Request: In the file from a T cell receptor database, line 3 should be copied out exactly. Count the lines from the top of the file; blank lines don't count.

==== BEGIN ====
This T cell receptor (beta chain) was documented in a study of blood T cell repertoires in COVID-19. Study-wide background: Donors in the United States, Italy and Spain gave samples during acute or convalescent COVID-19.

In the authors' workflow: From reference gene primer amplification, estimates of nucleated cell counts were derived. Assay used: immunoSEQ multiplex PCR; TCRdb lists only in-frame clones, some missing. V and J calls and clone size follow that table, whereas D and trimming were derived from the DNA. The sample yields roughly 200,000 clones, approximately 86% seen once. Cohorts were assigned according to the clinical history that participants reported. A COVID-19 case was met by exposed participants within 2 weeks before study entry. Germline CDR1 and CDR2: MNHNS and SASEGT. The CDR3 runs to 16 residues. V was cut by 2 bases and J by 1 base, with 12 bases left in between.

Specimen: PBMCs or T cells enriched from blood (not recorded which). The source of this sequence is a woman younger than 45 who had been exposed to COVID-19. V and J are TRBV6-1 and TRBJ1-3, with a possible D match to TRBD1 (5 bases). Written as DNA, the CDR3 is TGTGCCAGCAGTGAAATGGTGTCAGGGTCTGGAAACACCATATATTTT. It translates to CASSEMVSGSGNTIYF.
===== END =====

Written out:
Specimen: PBMCs or T cells enriched from blood (not recorded which). The source of this sequence is a woman younger than 45 who had been exposed to COVID-19. V and J are TRBV6-1 and TRBJ1-3, with a possible D match to TRBD1 (5 bases). Written as DNA, the CDR3 is TGTGCCAGCAGTGAAATGGTGTCAGGGTCTGGAAACACCATATATTTT. It translates to CASSEMVSGSGNTIYF.